JAK Inhibitors for Atopic Dermatitis


Dr Lio discusses features that make JAK inhibitors, including ruxolitinib, abrocitinib, baricitinib, and upadacitinib, attractive in the management of atopic dermatitis.

Peter A. Lio, MD: We know that the inflammatory cascade that we talk about has several little checkpoints, and the way it would go is, between cells they might use a cytokine. So one cell releases a cytokine, let’s take IL-4 [interleukin-4] for example, it comes from one cell and goes across to another cell. On the surface of that cell, there’s a receptor, and that cytokine binds to the receptor. When the receptor binds, it undergoes conformational changes, and those changes actually transmit the fact that it’s been bound through the cell membrane. Because this is outside the cell and there’s the membrane inside the cell, it transmits it. And down inside the cell, there are these little enzymes, they used to be called just another kinase, JAK. Now they’ve kind of “backronymed” them Janus kinase. These guys can dimerize, and then they activate something called STAT [signal transducer and activator of transcription]. STAT is another little enzyme buddy that goes into the nucleus and then changes gene transcription.

The JAK inhibitors, therefore, play an important role in a lot of this inflammatory itch and a lot of cell regulatory aspects. By blocking this, these little molecules, these JAK inhibitors go into the cell, and they can interfere with this dimerization and activation of them, which is really cool. That’s a great thing because they should help with itch, inflammation, and overall disease severity. The negative when we play with the JAK system is that that’s not the only thing it does. It’s not just playing a role in itch in atopic dermatitis. It plays a role in, for example, making new red blood cells, white blood cells, and platelets. You can interfere with other systems sometimes, and that’s the question. A lot of the JAK inhibitors that are now being studied, and the one that’s approved, are relatively selective. We’re trying to target more important ones, but we know this is a relative term. If you use enough of them at a high enough dose, you begin to get some untoward effects. Those adverse effects can be serious for the oral or systemic versions because they already do exist for other diseases.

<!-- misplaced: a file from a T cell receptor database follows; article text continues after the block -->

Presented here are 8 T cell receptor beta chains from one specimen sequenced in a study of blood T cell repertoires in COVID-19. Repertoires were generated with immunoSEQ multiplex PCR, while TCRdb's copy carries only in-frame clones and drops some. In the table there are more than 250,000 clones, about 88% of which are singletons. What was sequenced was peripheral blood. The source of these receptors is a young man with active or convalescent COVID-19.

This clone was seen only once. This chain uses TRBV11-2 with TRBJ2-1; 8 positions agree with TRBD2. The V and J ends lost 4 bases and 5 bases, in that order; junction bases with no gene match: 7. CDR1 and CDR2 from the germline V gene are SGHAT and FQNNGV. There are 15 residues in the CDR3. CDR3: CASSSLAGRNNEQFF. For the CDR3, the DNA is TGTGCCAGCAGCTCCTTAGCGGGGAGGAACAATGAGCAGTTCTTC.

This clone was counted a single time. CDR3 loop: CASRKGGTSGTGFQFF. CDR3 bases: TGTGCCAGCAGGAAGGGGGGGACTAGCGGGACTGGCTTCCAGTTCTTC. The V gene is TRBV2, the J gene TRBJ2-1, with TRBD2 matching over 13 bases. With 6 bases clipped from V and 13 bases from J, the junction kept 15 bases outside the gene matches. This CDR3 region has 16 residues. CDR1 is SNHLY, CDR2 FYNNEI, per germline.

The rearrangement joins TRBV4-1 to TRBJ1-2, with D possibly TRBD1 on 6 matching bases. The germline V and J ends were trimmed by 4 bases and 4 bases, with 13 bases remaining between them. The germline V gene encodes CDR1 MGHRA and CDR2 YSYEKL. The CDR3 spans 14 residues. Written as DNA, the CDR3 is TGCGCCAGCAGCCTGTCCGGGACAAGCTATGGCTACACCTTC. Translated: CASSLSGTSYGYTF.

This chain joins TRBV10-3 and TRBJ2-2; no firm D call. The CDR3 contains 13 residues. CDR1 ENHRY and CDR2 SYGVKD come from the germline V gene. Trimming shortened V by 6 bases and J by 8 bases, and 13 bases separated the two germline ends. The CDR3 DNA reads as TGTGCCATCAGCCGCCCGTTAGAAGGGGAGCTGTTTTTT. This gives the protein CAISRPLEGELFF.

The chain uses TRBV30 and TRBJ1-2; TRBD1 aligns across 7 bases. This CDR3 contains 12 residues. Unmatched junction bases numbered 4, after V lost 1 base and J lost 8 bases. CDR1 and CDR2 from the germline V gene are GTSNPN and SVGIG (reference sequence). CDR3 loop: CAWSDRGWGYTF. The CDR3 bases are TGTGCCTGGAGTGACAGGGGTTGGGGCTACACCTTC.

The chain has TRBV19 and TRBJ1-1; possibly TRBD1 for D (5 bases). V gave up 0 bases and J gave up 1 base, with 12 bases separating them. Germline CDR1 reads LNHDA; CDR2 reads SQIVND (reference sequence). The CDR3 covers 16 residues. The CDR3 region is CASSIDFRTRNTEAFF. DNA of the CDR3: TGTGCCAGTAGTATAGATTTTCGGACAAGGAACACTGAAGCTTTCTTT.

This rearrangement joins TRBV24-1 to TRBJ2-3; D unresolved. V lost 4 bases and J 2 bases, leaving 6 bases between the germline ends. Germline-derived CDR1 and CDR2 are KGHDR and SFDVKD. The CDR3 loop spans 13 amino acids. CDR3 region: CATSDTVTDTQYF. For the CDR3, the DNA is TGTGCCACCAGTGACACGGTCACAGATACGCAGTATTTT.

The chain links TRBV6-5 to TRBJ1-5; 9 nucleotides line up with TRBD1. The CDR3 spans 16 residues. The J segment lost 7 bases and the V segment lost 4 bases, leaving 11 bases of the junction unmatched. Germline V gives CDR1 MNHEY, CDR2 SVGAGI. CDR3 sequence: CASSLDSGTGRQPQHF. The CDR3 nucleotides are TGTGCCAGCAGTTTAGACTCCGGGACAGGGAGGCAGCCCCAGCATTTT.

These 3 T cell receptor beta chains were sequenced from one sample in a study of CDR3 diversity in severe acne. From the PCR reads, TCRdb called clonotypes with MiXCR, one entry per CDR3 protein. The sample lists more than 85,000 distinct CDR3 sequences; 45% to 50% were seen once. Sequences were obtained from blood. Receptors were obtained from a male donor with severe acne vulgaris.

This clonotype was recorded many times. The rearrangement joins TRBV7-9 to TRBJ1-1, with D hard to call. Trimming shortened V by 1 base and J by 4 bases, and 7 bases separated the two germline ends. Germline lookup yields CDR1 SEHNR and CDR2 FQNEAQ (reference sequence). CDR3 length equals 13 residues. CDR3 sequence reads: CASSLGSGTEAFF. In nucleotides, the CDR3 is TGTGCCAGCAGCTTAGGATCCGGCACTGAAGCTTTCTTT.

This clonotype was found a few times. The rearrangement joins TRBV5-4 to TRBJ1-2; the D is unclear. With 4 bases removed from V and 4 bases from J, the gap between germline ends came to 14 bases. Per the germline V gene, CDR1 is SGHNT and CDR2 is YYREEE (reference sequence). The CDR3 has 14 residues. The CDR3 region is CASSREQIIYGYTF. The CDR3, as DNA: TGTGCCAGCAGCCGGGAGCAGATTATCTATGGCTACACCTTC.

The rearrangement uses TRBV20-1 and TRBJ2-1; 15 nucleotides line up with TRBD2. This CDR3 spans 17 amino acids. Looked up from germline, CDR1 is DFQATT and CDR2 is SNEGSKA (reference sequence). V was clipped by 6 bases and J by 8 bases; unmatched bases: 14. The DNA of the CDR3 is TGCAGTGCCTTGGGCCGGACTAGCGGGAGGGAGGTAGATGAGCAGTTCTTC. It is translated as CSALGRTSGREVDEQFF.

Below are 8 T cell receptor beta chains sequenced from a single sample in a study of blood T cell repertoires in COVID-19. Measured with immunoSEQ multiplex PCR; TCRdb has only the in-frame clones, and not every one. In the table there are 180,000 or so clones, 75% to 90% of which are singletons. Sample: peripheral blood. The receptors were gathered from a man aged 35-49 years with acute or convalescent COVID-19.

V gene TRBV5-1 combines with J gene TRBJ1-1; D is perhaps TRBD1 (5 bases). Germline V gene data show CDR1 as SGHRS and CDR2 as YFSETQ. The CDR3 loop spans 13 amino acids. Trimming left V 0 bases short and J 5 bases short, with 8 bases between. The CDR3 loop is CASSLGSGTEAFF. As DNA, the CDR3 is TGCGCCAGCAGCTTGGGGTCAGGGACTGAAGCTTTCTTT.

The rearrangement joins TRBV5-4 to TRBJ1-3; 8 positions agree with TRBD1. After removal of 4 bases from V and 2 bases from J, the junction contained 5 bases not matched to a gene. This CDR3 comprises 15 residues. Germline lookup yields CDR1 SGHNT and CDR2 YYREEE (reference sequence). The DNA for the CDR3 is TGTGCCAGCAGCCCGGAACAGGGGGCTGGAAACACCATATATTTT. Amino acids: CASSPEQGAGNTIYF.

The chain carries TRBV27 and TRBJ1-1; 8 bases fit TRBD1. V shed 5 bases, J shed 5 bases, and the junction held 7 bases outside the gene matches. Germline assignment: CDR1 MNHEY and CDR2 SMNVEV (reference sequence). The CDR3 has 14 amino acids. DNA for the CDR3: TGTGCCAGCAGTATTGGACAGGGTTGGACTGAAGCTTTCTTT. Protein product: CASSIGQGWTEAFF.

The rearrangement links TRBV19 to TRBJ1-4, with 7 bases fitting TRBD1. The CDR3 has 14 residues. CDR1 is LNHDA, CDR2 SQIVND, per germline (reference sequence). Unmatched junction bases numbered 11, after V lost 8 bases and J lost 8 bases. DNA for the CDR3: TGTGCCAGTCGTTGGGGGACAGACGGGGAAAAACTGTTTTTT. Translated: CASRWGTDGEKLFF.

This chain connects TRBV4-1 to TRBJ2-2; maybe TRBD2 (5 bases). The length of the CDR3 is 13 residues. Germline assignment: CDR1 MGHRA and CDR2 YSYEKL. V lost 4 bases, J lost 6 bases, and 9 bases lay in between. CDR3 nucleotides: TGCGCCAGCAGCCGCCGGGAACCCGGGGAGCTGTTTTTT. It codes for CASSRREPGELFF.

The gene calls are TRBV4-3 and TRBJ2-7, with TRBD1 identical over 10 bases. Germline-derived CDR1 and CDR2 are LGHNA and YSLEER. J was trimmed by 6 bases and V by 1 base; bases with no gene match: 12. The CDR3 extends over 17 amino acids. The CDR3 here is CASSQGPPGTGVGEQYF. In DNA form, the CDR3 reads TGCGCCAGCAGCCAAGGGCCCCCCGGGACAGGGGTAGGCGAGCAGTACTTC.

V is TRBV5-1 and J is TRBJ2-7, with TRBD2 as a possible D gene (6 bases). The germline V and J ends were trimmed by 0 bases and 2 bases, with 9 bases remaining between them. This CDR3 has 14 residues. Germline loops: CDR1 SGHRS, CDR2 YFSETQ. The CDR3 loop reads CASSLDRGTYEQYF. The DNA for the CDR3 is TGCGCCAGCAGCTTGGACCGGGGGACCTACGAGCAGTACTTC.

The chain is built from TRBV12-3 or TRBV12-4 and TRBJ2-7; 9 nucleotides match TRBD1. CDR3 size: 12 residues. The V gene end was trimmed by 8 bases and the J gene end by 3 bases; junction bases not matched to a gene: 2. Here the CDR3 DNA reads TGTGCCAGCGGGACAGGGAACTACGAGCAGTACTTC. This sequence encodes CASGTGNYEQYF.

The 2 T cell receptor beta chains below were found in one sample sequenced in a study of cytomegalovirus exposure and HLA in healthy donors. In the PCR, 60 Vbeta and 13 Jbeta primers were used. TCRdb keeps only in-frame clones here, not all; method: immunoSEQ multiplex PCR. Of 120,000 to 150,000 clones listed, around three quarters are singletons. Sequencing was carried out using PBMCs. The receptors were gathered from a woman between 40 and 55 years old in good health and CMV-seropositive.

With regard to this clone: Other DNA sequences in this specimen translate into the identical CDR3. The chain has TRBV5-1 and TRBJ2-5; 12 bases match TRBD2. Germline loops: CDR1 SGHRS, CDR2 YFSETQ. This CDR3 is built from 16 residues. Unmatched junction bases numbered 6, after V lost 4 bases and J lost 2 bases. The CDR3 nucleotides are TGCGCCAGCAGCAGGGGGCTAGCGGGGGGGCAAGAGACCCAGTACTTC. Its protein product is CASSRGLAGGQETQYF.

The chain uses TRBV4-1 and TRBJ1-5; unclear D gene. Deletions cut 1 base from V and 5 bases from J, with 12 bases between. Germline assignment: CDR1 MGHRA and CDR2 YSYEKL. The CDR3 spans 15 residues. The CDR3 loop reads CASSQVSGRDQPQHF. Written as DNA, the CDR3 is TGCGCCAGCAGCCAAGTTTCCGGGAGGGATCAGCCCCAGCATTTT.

We actually have a history with these medicines, for example, in rheumatoid arthritis. We know they can cause increased infections because they’re lowering the immune system. There’s an increased risk of cancers or malignancies in the longer term. They also can cause issues with platelets and other blood counts because, again, they’re kind of tinkering with some of these things. We’re trying to find the perfect balance there, and for the right patient, I think they’re going to be transformative, but we want to be very sagacious about how we pick those patients and how we use these medicines.

The JAK inhibitors are really unique because there are a couple of aspects to this class of medicines that’s exciting. First of all, because it’s a small molecule, it can be prepared as an oral therapy, the pills, but also as a topical because it can penetrate very well. It gets into the cells and gets deep, deep, deep into the root of this problem. It can block this JAK activation, which is really important. The second thing is that they work extremely quickly; as a class of medications they work so quickly that it’s pretty astounding. Many of the things we talk about, for example, the conventional immunosuppressants that we might use, like methotrexate off-label, of course, it’s not approved for atopic dermatitis use in the United States—that could take months. Whereas these JAK inhibitors are on the order of hours to days, it’s amazing. What’s also nice is that because they’re a small molecule, they can come in and out of the body very quickly. So we’ve been long thinking, is this something we could use more intermittently? Could you have somebody start it, get much better, and then maybe come off for a while? That we don’t know, but I love the idea that it’s fast on, fast off, and we really can be in and out quickly as opposed to these slower agents.